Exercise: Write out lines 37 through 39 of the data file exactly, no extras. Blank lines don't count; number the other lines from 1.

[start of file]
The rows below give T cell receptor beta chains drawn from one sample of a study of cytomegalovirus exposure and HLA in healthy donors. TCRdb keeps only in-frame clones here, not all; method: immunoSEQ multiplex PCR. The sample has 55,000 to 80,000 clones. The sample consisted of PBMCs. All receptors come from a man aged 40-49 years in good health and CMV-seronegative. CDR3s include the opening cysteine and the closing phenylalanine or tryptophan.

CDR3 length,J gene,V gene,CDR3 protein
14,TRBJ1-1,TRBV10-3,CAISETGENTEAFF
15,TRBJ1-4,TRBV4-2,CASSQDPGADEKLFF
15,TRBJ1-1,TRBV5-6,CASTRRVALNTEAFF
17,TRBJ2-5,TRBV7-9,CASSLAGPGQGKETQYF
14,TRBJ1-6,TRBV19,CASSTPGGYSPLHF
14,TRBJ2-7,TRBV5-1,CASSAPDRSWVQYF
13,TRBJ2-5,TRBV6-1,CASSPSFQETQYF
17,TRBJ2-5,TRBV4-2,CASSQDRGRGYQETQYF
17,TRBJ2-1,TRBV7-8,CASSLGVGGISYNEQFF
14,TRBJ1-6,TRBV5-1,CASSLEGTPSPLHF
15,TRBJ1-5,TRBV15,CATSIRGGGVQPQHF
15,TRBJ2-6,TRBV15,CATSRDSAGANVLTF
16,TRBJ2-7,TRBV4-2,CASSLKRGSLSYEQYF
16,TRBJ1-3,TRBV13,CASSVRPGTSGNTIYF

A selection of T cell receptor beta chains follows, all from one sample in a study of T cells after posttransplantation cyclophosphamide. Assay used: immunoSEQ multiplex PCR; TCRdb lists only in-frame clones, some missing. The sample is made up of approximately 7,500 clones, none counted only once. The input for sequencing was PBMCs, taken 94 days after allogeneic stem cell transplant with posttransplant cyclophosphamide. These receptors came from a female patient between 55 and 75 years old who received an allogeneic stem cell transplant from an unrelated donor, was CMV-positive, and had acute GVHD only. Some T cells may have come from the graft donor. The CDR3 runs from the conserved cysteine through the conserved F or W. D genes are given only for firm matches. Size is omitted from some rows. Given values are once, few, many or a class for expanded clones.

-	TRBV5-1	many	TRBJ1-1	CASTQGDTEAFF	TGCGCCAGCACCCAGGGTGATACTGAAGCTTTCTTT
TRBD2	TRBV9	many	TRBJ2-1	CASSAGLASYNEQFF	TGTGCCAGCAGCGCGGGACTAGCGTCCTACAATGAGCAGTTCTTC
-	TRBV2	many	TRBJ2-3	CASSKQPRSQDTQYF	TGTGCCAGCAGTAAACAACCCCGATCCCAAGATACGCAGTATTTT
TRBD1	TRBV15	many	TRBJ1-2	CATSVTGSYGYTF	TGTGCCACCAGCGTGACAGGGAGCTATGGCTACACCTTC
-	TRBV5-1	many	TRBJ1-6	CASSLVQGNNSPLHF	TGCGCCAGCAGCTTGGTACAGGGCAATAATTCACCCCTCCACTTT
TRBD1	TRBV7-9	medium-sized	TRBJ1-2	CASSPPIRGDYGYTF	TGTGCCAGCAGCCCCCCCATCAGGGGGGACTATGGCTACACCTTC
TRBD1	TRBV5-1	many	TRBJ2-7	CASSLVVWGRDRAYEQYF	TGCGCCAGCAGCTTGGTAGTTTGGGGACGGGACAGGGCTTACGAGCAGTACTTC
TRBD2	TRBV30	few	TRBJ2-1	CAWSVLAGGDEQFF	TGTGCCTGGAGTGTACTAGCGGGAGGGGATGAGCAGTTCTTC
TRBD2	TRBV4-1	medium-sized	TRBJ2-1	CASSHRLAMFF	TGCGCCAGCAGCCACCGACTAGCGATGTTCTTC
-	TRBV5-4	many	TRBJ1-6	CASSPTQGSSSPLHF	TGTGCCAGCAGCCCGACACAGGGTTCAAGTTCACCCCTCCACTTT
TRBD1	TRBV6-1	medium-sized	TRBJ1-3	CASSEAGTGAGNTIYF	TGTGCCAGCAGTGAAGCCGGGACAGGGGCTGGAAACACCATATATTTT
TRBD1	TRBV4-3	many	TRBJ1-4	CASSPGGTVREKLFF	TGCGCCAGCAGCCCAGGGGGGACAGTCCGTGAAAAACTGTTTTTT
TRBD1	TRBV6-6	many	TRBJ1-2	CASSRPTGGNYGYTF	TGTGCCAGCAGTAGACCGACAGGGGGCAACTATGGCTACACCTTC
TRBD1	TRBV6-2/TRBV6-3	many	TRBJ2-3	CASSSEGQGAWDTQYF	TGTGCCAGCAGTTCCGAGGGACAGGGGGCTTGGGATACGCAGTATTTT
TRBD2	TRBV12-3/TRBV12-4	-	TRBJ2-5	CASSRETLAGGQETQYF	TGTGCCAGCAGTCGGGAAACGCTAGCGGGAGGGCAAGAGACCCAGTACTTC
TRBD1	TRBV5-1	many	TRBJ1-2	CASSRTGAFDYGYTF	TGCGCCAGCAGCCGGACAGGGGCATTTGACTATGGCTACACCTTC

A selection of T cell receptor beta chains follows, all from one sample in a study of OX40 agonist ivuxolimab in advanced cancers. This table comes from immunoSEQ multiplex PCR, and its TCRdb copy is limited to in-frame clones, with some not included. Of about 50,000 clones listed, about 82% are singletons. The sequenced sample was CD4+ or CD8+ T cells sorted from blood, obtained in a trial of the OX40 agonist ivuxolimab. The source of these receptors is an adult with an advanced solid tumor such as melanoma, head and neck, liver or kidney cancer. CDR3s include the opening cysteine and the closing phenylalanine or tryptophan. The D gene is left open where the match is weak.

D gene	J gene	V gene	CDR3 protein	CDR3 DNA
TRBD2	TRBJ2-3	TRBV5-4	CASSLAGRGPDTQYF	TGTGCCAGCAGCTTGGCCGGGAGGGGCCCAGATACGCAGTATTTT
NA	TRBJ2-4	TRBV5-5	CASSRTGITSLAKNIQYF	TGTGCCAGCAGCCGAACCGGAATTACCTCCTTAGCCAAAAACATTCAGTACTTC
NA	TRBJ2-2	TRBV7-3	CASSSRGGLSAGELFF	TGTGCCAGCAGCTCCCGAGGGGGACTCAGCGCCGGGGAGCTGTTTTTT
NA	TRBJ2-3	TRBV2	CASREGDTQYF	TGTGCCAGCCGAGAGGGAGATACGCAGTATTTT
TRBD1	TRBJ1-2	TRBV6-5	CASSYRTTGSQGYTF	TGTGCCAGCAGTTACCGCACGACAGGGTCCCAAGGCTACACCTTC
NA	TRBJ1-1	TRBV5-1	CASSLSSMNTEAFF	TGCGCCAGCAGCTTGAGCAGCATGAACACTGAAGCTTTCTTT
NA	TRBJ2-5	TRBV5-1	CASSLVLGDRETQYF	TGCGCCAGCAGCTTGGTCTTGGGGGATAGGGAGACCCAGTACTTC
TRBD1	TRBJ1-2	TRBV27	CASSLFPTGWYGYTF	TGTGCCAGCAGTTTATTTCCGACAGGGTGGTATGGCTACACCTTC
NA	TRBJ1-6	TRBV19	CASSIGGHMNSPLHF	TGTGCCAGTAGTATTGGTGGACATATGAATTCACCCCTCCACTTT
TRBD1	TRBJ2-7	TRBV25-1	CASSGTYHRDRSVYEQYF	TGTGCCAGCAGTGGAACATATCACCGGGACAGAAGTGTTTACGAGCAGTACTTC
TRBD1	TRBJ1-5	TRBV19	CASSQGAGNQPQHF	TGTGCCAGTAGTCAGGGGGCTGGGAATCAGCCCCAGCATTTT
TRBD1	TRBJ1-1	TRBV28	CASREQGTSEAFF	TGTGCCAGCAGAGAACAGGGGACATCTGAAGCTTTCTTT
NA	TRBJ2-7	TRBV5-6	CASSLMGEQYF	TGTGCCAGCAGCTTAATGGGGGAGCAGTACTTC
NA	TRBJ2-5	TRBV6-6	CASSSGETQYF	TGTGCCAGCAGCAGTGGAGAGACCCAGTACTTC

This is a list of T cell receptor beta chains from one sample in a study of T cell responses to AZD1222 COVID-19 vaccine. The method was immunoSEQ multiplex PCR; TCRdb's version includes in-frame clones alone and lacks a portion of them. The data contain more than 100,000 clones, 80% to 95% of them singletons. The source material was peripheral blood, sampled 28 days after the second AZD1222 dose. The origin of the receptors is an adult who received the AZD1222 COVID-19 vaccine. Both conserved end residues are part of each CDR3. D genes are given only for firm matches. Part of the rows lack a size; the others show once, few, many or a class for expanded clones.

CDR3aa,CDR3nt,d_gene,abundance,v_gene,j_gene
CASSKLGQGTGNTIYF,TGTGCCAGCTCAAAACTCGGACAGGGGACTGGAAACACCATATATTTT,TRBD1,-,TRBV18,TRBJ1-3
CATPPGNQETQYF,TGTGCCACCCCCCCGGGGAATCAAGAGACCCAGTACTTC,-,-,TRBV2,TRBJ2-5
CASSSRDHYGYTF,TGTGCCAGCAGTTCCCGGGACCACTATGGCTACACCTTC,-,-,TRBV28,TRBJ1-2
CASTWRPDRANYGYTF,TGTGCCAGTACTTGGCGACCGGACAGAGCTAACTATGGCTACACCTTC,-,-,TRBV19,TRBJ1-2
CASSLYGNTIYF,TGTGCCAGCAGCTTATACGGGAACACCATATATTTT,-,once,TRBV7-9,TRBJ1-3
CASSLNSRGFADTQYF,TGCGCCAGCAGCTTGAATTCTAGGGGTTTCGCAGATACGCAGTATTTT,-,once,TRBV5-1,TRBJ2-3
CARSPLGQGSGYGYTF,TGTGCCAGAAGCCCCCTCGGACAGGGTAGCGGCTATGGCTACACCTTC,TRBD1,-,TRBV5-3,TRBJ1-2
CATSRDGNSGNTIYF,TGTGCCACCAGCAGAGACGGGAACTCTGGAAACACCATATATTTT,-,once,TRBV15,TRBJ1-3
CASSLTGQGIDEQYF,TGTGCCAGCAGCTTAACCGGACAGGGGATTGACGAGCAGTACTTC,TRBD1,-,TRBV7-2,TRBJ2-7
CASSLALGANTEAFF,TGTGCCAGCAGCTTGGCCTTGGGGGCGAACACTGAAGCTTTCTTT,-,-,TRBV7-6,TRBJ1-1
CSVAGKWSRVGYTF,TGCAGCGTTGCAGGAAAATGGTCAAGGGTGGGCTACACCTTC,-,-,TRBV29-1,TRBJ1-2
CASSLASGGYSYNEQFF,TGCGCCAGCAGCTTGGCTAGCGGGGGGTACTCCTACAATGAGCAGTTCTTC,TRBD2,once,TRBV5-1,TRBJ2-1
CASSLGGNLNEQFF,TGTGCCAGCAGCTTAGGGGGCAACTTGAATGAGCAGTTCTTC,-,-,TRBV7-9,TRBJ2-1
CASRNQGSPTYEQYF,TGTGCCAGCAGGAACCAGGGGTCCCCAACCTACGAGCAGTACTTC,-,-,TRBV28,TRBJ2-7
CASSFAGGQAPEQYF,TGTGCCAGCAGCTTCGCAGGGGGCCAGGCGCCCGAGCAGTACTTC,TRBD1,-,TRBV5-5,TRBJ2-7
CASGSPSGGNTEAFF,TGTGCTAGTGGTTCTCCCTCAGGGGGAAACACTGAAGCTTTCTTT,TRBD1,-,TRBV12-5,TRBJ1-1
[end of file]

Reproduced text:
NA	TRBJ2-4	TRBV5-5	CASSRTGITSLAKNIQYF	TGTGCCAGCAGCCGAACCGGAATTACCTCCTTAGCCAAAAACATTCAGTACTTC
NA	TRBJ2-2	TRBV7-3	CASSSRGGLSAGELFF	TGTGCCAGCAGCTCCCGAGGGGGACTCAGCGCCGGGGAGCTGTTTTTT
NA	TRBJ2-3	TRBV2	CASREGDTQYF	TGTGCCAGCCGAGAGGGAGATACGCAGTATTTT